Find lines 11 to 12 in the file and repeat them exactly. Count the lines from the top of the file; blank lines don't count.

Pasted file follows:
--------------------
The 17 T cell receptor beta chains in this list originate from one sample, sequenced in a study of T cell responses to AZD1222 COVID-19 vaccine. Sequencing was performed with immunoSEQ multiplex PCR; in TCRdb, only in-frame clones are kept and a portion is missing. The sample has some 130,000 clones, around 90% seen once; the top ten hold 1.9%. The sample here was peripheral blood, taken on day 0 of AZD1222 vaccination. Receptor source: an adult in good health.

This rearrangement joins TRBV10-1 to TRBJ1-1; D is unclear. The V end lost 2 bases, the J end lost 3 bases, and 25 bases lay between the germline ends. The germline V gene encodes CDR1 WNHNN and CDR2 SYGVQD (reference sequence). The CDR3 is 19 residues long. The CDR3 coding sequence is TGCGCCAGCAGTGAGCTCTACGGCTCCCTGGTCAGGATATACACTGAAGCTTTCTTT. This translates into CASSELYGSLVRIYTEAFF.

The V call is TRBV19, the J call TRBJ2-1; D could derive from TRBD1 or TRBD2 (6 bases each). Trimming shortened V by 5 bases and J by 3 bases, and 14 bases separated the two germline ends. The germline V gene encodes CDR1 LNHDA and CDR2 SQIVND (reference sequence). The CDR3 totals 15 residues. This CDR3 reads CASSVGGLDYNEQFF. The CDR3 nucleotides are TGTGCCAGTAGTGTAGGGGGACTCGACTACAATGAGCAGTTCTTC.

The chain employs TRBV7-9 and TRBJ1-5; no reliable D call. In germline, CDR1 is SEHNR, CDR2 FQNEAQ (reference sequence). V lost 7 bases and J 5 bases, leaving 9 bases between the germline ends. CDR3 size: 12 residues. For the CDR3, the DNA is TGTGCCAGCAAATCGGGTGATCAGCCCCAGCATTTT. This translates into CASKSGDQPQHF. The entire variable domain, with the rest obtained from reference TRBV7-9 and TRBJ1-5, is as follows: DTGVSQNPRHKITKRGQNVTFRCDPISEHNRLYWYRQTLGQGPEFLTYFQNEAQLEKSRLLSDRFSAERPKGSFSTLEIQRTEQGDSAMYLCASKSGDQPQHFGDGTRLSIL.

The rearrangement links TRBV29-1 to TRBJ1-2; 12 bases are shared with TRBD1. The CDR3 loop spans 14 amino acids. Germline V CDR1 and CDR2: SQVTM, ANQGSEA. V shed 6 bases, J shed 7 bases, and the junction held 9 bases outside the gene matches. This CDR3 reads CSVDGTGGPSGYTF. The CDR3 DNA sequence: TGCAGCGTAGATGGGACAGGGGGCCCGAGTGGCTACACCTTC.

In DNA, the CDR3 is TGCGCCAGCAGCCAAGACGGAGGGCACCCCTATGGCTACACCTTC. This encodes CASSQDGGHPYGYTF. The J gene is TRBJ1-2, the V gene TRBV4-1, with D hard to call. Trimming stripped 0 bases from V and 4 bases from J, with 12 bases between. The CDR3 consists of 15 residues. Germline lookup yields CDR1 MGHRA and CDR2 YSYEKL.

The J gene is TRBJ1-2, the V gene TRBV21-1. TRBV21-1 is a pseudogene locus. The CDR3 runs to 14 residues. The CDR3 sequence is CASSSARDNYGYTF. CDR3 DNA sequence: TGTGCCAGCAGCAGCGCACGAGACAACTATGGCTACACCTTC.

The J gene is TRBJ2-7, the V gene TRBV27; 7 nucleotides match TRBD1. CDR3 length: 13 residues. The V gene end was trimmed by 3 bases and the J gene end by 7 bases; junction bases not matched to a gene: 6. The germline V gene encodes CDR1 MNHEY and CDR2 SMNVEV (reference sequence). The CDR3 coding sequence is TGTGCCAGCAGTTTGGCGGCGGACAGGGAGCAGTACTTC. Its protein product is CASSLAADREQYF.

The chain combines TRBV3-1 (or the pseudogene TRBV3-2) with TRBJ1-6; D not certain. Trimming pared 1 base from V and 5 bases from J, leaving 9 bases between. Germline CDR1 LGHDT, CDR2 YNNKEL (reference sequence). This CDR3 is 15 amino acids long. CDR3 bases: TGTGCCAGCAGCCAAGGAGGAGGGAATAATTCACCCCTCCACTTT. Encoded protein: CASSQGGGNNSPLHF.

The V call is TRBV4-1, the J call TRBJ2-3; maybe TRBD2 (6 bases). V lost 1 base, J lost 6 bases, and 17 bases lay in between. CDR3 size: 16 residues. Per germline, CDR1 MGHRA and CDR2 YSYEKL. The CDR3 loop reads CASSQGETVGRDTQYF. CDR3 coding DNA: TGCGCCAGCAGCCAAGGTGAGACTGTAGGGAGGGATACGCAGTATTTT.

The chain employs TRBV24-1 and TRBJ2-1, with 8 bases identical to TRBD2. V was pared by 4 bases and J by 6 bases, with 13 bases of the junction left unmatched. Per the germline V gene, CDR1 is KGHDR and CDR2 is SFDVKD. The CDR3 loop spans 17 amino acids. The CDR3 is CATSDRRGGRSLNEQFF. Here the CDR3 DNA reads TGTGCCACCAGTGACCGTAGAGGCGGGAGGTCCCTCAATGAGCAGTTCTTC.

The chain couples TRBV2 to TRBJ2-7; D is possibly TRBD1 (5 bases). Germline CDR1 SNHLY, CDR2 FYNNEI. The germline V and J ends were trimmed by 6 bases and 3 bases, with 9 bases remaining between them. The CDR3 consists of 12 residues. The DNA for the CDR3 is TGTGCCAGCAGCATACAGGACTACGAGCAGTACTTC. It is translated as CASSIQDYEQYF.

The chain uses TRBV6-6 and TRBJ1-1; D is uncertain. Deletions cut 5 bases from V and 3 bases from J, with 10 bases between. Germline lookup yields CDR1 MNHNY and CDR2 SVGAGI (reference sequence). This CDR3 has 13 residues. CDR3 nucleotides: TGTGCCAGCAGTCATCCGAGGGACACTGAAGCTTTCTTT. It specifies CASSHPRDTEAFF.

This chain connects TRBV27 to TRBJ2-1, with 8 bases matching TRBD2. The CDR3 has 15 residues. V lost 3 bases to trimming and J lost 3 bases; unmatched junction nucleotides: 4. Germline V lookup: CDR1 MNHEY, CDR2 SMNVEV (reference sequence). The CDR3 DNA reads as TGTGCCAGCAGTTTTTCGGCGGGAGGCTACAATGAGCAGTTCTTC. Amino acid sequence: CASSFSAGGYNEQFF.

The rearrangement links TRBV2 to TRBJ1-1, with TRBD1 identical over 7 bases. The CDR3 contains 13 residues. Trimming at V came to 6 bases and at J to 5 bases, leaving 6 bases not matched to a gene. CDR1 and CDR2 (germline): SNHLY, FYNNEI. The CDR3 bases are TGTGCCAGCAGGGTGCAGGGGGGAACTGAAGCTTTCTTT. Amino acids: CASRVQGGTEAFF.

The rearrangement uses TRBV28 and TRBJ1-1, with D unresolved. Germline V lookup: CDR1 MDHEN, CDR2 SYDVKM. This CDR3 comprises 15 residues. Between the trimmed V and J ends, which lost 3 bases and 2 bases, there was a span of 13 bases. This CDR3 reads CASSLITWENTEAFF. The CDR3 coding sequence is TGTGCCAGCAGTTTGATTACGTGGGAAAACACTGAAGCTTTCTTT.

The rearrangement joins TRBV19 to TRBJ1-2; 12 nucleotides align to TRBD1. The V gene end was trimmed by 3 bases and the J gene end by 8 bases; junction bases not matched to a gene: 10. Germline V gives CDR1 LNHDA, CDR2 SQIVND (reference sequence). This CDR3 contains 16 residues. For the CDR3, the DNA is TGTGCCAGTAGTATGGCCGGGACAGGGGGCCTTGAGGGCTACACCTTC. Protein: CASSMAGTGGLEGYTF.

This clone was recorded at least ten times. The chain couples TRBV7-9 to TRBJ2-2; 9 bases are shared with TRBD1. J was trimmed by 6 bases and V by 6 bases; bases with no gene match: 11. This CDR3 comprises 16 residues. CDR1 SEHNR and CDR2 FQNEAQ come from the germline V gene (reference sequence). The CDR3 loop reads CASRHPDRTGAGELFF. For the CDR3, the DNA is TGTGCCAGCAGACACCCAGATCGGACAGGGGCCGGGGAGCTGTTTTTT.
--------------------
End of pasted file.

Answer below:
The chain employs TRBV24-1 and TRBJ2-1, with 8 bases identical to TRBD2. V was pared by 4 bases and J by 6 bases, with 13 bases of the junction left unmatched. Per the germline V gene, CDR1 is KGHDR and CDR2 is SFDVKD. The CDR3 loop spans 17 amino acids. The CDR3 is CATSDRRGGRSLNEQFF. Here the CDR3 DNA reads TGTGCCACCAGTGACCGTAGAGGCGGGAGGTCCCTCAATGAGCAGTTCTTC.

The chain couples TRBV2 to TRBJ2-7; D is possibly TRBD1 (5 bases). Germline CDR1 SNHLY, CDR2 FYNNEI. The germline V and J ends were trimmed by 6 bases and 3 bases, with 9 bases remaining between them. The CDR3 consists of 12 residues. The DNA for the CDR3 is TGTGCCAGCAGCATACAGGACTACGAGCAGTACTTC. It is translated as CASSIQDYEQYF.